However, Mohamed Abdullahi Farmaajo’s ascension to the presidency has ignited a renewed hope for the stabilisation of the country. Taking advantage of this momentum, the Federal Government of Somalia (FGS) and all the heads of the Federal Member States (FMS) agreed on a comprehensive and promising, albeit ambitious, National Security Architecture in April 2017, which was fully endorsed and backed by the high profile conference on Somalia that took place in London in May this year.

The national security architecture specifies how Somalia should be secured with the establishment of an 18,000-strong Somali National Army (SNA) consisting of a ground force, an air force and a marine force, in addition to a 32,000-member police force. The police and SNA will be trained inside Somalia and distributed all across the Federal Member States. This is expected to be completed in six months starting from the first of June this year.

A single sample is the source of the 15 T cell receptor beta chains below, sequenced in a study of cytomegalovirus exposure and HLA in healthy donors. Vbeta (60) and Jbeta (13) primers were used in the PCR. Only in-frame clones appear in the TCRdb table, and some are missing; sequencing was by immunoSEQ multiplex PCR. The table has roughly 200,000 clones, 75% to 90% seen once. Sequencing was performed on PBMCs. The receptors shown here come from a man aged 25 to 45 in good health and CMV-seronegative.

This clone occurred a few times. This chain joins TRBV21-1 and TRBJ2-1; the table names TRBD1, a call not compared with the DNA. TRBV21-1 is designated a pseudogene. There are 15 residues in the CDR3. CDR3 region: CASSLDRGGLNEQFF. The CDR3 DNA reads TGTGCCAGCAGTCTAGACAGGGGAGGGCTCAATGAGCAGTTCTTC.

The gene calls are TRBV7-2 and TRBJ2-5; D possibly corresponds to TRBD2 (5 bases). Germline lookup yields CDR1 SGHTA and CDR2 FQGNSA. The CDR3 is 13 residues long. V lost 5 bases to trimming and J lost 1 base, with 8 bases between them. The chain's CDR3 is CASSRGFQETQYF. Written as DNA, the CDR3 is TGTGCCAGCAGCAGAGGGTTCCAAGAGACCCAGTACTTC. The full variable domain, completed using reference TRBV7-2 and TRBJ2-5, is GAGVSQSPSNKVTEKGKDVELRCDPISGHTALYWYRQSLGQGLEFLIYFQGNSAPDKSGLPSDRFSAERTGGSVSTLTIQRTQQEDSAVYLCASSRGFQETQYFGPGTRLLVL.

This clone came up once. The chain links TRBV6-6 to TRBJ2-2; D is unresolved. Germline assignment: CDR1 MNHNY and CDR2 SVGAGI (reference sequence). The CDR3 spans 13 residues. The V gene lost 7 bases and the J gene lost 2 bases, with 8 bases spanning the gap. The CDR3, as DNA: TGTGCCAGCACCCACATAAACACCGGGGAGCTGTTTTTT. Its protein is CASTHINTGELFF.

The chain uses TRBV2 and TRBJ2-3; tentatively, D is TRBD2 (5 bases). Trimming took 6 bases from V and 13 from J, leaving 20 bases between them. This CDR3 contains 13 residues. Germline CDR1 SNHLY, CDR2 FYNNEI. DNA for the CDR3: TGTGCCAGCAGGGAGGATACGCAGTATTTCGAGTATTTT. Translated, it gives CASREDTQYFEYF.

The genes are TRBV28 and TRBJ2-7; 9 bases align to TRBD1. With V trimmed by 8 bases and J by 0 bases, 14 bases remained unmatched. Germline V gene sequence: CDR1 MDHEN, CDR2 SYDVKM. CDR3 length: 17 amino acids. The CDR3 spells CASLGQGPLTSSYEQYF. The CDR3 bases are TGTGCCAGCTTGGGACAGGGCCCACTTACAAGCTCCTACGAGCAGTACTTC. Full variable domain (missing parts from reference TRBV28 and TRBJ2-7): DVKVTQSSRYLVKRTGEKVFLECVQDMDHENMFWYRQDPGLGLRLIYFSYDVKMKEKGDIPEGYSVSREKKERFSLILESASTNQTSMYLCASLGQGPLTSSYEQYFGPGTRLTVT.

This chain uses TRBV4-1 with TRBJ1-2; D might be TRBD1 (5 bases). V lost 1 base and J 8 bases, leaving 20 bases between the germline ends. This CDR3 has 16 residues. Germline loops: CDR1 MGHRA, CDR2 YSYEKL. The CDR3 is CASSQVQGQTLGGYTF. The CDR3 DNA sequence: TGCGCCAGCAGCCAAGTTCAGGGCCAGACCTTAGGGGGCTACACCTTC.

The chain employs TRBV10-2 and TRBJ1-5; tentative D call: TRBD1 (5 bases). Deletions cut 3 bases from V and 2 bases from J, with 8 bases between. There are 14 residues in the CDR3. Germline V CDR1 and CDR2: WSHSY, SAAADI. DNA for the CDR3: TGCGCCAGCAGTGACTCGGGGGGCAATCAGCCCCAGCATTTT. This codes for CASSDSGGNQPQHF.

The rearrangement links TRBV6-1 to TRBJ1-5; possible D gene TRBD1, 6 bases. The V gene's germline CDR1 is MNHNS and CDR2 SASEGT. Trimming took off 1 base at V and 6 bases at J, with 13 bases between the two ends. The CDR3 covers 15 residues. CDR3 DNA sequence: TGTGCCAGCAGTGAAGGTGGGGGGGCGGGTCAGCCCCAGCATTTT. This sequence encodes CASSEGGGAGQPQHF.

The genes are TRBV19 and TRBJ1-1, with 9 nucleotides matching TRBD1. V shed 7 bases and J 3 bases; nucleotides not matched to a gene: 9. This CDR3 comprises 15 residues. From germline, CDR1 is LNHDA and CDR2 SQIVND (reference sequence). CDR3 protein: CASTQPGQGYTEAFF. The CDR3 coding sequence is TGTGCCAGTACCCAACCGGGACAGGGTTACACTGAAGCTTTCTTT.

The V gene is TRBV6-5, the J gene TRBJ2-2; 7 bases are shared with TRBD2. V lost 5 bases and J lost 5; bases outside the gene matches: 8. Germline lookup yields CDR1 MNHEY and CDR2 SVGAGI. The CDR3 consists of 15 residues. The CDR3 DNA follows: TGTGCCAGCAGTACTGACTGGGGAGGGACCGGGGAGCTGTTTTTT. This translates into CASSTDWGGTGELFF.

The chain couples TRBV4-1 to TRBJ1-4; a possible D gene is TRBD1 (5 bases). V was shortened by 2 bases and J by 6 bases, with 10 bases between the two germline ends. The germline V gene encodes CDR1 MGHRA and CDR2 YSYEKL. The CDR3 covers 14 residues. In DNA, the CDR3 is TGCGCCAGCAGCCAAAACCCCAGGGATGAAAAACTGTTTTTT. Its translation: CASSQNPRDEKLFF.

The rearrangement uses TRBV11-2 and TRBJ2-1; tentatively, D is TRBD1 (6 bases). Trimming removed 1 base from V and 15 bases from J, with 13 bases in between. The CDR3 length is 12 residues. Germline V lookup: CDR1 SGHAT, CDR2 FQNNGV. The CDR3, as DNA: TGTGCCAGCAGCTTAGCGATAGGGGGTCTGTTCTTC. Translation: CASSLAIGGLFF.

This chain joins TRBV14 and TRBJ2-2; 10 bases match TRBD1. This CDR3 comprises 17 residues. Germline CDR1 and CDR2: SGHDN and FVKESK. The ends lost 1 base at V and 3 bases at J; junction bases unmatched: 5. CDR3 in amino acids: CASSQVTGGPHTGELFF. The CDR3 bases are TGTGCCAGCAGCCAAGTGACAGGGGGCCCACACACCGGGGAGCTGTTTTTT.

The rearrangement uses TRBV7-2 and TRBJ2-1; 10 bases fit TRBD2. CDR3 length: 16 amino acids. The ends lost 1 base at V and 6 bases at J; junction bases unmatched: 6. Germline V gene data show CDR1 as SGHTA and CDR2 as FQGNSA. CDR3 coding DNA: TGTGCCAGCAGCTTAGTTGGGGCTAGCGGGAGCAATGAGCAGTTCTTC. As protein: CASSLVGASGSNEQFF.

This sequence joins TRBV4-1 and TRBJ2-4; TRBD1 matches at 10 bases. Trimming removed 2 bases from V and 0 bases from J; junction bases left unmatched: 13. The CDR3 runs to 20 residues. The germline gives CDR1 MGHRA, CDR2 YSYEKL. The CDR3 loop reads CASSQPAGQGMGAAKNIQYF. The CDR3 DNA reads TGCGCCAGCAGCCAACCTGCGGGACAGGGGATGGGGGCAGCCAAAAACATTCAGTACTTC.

What can we learn from Somalia’s election?

Somalia has come a long way since 1991, when the military dictator Said Barre was ousted from power, and the country descended into chaos. After a prolonged civil war, during which multiple warlords and an Islamist insurgency ruled different parts of the country, Somalia has finally conducted, however flawed, a rules-based electoral process that all stakeholders are satisfied with, and which was made possible through the involvement of a larger and more inclusive electorate than at any time since 1969. The peaceful transfer of power, a proud tradition that started in 1967 (not counting the 21 years of dictatorial hiatus) is something many more developed and more peaceful African countries struggle to achieve.

By Sakariye Cismaan
Sakariye is a writer and a political analyst based in Mogadishu.